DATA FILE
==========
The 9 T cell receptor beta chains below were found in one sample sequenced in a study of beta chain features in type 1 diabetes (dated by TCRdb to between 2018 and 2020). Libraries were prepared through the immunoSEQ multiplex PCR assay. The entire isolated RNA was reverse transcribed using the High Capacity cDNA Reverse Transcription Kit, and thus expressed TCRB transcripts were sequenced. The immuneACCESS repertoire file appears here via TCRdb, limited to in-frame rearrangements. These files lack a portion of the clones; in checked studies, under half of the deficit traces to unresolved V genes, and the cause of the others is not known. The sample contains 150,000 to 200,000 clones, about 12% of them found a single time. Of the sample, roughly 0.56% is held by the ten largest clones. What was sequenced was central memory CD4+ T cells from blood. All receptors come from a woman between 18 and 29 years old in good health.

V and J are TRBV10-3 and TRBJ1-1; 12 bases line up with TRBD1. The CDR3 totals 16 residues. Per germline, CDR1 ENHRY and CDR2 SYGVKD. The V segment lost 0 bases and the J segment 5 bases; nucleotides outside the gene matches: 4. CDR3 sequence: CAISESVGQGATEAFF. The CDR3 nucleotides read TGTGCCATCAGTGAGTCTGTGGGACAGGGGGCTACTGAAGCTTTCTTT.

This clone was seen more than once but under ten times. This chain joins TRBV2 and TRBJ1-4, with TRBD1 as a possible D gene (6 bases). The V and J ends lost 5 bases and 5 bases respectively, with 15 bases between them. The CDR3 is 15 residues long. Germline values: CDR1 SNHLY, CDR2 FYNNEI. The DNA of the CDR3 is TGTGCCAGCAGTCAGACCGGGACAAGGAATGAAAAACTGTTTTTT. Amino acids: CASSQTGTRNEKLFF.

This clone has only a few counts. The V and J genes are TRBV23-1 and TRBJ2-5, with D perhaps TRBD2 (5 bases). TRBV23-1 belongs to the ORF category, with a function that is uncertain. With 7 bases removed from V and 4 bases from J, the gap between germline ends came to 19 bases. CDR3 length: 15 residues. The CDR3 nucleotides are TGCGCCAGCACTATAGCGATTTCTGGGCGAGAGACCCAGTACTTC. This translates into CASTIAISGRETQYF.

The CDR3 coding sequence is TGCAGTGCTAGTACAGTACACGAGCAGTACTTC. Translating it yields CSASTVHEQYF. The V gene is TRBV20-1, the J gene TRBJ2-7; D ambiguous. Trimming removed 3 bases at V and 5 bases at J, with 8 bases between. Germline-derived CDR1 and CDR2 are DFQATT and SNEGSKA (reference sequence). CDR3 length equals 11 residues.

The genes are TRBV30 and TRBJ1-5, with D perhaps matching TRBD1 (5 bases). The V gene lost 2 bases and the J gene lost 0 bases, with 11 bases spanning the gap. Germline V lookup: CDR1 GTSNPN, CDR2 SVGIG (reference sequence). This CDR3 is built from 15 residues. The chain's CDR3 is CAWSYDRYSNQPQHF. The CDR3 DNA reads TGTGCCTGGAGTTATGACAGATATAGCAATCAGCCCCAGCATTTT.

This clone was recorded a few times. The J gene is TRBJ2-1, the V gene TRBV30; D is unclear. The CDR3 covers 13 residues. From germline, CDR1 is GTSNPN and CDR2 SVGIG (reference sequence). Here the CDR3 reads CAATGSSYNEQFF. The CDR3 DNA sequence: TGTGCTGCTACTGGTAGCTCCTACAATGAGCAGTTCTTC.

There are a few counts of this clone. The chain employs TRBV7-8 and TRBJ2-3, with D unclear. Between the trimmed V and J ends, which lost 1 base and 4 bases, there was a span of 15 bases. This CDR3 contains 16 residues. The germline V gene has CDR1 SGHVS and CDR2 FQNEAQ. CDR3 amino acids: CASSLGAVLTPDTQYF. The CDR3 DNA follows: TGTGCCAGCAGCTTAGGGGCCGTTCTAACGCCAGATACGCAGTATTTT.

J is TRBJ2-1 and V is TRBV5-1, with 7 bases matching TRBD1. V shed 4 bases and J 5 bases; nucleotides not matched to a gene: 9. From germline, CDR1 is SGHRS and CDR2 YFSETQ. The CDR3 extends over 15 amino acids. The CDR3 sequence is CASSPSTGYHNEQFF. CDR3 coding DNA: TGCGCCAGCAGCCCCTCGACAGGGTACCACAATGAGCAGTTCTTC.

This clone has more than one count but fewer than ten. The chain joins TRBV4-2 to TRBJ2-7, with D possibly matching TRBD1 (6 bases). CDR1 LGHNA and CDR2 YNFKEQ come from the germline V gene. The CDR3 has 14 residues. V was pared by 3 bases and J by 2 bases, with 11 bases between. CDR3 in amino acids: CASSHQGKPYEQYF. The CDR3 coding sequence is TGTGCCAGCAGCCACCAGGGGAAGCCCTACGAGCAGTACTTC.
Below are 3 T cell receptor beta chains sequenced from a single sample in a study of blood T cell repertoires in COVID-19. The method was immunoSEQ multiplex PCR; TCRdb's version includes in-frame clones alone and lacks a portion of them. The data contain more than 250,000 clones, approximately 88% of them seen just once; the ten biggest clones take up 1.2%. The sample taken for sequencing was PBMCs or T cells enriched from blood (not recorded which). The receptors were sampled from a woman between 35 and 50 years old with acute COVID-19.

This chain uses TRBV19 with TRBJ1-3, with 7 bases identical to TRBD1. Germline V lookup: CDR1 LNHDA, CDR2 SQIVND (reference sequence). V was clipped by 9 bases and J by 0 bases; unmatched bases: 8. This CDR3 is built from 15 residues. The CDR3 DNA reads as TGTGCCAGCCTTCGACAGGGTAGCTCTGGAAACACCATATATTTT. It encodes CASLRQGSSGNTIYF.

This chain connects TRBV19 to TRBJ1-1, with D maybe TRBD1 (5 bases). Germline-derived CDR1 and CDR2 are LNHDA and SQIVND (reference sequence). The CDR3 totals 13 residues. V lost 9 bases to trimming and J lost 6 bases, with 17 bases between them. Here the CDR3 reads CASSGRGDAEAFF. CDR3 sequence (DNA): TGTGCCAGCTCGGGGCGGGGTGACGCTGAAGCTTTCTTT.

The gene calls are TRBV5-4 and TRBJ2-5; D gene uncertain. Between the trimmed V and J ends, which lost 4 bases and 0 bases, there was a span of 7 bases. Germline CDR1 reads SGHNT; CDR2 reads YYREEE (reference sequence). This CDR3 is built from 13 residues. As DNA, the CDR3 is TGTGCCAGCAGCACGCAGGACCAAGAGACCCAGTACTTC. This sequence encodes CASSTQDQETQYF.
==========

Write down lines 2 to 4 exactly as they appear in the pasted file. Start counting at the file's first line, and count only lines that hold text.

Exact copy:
V and J are TRBV10-3 and TRBJ1-1; 12 bases line up with TRBD1. The CDR3 totals 16 residues. Per germline, CDR1 ENHRY and CDR2 SYGVKD. The V segment lost 0 bases and the J segment 5 bases; nucleotides outside the gene matches: 4. CDR3 sequence: CAISESVGQGATEAFF. The CDR3 nucleotides read TGTGCCATCAGTGAGTCTGTGGGACAGGGGGCTACTGAAGCTTTCTTT.

This clone was seen more than once but under ten times. This chain joins TRBV2 and TRBJ1-4, with TRBD1 as a possible D gene (6 bases). The V and J ends lost 5 bases and 5 bases respectively, with 15 bases between them. The CDR3 is 15 residues long. Germline values: CDR1 SNHLY, CDR2 FYNNEI. The DNA of the CDR3 is TGTGCCAGCAGTCAGACCGGGACAAGGAATGAAAAACTGTTTTTT. Amino acids: CASSQTGTRNEKLFF.

This clone has only a few counts. The V and J genes are TRBV23-1 and TRBJ2-5, with D perhaps TRBD2 (5 bases). TRBV23-1 belongs to the ORF category, with a function that is uncertain. With 7 bases removed from V and 4 bases from J, the gap between germline ends came to 19 bases. CDR3 length: 15 residues. The CDR3 nucleotides are TGCGCCAGCACTATAGCGATTTCTGGGCGAGAGACCCAGTACTTC. This translates into CASTIAISGRETQYF.